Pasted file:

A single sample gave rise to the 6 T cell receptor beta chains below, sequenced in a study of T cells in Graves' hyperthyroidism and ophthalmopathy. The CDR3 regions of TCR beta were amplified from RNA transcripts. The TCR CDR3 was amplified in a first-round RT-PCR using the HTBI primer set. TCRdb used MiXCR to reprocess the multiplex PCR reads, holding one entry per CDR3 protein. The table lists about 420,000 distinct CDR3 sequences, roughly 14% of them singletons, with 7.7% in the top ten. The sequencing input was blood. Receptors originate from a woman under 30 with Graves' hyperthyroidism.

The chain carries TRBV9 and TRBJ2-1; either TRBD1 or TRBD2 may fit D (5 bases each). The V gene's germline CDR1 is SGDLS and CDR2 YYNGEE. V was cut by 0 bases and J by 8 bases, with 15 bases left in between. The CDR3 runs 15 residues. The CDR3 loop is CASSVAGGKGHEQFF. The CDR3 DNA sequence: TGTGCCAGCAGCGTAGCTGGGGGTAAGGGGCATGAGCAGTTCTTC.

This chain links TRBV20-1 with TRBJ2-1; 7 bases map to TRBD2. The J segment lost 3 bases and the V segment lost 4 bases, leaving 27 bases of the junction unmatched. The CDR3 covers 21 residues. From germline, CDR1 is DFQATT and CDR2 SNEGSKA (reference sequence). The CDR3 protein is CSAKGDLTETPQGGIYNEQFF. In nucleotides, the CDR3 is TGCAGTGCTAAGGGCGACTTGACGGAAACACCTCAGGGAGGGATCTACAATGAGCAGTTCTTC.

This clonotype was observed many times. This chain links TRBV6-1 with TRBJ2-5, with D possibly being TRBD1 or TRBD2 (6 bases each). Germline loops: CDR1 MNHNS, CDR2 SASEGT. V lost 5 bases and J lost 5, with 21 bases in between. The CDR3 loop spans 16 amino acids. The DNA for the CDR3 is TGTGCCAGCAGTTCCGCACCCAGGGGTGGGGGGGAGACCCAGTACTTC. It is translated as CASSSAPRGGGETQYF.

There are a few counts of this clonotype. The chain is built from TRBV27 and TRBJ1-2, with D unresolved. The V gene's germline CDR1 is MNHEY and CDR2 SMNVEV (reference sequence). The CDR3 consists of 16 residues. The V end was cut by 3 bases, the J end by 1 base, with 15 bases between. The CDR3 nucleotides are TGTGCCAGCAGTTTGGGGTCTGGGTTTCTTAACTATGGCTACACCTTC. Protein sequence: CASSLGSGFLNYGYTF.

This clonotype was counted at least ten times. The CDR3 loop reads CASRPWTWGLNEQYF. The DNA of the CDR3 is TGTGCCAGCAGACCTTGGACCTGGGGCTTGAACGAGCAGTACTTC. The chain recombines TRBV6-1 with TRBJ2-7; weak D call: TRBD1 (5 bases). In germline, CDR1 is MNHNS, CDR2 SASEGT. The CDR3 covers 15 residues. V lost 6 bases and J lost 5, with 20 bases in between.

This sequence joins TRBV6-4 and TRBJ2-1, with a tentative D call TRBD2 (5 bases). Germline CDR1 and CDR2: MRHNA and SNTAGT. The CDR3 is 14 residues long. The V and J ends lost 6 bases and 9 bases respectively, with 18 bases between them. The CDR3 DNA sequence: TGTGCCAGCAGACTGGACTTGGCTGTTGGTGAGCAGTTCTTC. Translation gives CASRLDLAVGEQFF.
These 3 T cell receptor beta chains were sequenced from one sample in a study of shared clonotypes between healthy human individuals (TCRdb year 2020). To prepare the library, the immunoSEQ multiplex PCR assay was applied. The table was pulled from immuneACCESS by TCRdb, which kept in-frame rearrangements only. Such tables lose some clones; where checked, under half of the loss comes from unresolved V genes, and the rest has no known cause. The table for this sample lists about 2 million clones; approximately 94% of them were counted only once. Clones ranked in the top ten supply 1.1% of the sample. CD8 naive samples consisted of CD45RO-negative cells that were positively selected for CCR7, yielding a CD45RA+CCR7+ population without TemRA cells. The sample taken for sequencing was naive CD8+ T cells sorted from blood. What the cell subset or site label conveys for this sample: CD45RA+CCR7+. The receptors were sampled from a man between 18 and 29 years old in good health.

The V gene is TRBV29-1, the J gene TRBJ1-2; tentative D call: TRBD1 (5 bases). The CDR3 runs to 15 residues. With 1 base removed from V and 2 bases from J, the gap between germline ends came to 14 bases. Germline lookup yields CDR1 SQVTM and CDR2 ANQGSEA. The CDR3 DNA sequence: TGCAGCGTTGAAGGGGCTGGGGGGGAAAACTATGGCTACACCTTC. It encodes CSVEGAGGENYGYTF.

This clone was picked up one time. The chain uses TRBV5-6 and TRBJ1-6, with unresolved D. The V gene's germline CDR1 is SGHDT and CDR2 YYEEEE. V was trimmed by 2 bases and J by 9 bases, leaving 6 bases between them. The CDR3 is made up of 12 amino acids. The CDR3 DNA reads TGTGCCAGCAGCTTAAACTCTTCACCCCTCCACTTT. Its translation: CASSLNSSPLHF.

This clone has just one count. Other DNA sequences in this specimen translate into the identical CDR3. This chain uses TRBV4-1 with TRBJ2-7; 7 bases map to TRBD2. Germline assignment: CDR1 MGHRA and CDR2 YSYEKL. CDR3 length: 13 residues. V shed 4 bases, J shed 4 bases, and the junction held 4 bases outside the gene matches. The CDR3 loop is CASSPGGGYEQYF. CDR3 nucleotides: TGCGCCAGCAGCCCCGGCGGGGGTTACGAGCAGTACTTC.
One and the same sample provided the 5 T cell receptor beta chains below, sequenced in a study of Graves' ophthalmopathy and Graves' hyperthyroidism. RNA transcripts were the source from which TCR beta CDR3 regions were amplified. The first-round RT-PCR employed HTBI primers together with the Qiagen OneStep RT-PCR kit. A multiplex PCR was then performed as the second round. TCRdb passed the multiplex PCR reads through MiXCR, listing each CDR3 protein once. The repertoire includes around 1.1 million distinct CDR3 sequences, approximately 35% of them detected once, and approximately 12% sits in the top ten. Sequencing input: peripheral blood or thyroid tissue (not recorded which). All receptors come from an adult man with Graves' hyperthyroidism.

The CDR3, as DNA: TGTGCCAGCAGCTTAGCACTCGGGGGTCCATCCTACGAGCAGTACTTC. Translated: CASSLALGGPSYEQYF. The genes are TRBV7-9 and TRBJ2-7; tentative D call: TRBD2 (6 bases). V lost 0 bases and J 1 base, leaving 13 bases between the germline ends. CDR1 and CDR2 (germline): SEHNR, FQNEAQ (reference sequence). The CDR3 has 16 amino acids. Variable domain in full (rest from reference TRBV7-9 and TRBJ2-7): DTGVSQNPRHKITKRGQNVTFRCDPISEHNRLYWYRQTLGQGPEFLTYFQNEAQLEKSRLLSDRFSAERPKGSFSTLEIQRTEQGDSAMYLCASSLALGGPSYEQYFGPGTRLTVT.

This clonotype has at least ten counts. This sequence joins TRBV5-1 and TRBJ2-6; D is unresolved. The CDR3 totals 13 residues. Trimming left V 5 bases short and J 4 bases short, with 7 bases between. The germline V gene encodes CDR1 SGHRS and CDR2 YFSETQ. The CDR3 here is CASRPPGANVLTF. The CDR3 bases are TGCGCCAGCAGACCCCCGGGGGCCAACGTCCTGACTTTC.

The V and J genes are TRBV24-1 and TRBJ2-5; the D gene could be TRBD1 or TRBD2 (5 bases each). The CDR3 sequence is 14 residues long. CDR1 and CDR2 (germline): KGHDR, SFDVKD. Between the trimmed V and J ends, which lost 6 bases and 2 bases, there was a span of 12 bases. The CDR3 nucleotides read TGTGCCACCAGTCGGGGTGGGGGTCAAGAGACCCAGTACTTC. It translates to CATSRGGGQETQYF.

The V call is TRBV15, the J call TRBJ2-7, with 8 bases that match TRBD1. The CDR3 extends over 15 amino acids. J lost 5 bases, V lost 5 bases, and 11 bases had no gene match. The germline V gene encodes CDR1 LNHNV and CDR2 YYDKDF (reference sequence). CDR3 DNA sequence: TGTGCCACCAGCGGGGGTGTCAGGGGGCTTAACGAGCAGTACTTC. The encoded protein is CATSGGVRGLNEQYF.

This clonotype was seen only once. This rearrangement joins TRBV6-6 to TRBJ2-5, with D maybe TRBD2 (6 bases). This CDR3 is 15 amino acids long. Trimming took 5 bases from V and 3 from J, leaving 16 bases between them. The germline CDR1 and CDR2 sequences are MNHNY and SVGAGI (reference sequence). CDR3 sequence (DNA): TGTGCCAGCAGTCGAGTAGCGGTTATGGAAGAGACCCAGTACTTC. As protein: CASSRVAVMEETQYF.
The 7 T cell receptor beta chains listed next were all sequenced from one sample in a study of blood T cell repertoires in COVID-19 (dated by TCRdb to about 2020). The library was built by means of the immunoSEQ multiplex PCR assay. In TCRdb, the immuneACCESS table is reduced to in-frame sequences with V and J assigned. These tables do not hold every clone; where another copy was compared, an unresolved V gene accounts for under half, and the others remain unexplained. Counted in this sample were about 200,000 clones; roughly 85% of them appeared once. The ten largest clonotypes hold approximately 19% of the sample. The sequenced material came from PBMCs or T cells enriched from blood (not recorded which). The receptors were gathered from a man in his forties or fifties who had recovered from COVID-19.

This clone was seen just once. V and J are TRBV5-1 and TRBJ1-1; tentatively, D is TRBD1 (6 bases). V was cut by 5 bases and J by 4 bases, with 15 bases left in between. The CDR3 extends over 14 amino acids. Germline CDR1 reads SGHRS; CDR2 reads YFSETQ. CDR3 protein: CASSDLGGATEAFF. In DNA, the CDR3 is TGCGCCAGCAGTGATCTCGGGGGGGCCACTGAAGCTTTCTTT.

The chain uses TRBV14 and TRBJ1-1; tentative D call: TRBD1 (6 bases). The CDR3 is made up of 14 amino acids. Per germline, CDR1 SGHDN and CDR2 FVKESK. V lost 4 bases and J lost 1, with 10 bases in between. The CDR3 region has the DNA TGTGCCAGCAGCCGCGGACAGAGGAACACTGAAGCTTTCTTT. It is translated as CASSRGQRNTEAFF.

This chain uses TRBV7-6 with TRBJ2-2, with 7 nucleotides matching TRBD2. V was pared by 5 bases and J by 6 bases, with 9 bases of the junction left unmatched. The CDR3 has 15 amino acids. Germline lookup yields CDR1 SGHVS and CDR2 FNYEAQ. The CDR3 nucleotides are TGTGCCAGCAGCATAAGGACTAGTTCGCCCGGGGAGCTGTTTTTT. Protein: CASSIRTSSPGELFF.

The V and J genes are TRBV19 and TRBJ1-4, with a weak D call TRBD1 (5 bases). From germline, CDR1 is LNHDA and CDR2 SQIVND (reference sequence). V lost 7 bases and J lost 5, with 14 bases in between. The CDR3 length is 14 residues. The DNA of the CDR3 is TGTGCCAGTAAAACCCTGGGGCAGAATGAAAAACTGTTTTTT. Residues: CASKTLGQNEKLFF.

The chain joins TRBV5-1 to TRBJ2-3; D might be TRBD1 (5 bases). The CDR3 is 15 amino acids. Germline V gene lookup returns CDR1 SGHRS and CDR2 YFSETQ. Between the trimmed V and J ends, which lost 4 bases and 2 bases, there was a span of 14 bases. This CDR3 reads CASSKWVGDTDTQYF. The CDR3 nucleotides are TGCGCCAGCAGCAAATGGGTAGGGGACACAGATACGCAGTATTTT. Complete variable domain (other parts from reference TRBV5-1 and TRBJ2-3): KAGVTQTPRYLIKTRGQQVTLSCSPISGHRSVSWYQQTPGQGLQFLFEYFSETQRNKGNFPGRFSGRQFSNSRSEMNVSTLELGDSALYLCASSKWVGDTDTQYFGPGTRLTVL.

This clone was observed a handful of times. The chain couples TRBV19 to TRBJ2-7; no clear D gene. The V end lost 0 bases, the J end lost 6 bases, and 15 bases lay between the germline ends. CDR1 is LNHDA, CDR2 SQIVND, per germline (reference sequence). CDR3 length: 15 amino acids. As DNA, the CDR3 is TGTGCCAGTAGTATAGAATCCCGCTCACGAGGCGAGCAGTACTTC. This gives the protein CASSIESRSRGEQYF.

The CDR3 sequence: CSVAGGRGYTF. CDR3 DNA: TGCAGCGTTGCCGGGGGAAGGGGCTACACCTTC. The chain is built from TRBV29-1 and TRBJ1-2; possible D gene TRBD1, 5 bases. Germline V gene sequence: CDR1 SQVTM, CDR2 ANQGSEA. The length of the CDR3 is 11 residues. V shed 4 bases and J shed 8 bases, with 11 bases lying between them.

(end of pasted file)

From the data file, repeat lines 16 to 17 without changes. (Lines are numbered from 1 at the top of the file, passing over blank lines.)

The V call is TRBV15, the J call TRBJ2-7, with 8 bases that match TRBD1. The CDR3 extends over 15 amino acids. J lost 5 bases, V lost 5 bases, and 11 bases had no gene match. The germline V gene encodes CDR1 LNHNV and CDR2 YYDKDF (reference sequence). CDR3 DNA sequence: TGTGCCACCAGCGGGGGTGTCAGGGGGCTTAACGAGCAGTACTTC. The encoded protein is CATSGGVRGLNEQYF.

This clonotype was seen only once. This rearrangement joins TRBV6-6 to TRBJ2-5, with D maybe TRBD2 (6 bases). This CDR3 is 15 amino acids long. Trimming took 5 bases from V and 3 from J, leaving 16 bases between them. The germline CDR1 and CDR2 sequences are MNHNY and SVGAGI (reference sequence). CDR3 sequence (DNA): TGTGCCAGCAGTCGAGTAGCGGTTATGGAAGAGACCCAGTACTTC. As protein: CASSRVAVMEETQYF.